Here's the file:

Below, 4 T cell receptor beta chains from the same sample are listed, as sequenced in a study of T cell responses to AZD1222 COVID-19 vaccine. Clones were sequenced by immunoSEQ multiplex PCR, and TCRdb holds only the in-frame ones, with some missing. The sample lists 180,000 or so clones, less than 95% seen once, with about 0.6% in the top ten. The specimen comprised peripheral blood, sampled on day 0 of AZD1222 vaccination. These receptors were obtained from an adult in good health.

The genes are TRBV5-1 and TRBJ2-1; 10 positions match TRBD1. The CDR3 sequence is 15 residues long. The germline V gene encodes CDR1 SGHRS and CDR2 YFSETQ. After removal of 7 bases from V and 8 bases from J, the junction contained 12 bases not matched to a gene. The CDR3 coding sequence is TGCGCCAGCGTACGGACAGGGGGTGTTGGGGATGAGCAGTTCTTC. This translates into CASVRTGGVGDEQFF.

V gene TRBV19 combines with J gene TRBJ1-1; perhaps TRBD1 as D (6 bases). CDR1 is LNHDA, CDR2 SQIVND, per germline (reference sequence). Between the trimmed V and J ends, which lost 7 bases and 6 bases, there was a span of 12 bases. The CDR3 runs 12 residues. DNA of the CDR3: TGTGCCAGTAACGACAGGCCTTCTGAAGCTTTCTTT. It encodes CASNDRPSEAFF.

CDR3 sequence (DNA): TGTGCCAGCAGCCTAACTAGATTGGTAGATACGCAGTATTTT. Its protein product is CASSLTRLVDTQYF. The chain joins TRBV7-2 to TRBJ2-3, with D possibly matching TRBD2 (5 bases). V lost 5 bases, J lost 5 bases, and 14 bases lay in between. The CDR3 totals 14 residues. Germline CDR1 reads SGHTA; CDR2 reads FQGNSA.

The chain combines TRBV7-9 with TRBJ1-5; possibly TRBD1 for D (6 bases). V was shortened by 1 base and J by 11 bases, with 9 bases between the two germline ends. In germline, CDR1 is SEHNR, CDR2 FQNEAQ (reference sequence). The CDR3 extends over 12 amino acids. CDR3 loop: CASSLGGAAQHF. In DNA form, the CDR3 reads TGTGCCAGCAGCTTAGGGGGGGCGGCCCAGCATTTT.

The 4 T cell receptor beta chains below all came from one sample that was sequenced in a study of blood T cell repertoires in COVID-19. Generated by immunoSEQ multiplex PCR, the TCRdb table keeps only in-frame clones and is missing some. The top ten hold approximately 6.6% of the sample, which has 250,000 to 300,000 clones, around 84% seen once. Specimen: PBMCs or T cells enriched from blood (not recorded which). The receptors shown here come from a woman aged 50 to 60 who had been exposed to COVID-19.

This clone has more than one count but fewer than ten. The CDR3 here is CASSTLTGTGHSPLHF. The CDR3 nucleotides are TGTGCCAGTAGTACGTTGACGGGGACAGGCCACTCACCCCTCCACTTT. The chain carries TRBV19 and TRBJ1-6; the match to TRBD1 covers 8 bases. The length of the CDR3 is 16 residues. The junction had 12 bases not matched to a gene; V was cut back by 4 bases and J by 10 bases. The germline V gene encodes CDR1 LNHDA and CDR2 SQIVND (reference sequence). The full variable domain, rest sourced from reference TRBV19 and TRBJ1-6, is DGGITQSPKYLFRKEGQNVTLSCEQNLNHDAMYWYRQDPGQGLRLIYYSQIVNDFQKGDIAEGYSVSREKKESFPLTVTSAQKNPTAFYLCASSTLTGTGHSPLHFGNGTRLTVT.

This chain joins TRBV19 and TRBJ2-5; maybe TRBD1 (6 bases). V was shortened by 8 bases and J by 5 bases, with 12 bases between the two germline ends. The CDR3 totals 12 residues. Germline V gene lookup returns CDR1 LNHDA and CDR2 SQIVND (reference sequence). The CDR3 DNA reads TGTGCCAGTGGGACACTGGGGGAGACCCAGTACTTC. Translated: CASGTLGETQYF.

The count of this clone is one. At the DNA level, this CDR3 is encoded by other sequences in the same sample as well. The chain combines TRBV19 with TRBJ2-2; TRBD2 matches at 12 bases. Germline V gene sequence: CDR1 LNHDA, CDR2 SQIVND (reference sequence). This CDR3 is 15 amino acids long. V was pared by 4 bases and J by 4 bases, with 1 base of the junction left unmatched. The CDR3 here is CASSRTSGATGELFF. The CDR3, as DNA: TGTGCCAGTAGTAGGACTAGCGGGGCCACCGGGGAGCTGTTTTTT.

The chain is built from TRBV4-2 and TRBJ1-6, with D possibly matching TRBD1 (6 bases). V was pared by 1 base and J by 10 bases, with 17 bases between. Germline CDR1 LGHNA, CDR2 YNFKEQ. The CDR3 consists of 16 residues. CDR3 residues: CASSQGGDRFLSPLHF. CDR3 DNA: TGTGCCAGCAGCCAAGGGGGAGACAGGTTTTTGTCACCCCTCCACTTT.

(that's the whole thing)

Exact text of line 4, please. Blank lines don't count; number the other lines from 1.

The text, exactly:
CDR3 sequence (DNA): TGTGCCAGCAGCCTAACTAGATTGGTAGATACGCAGTATTTT. Its protein product is CASSLTRLVDTQYF. The chain joins TRBV7-2 to TRBJ2-3, with D possibly matching TRBD2 (5 bases). V lost 5 bases, J lost 5 bases, and 14 bases lay in between. The CDR3 totals 14 residues. Germline CDR1 reads SGHTA; CDR2 reads FQGNSA.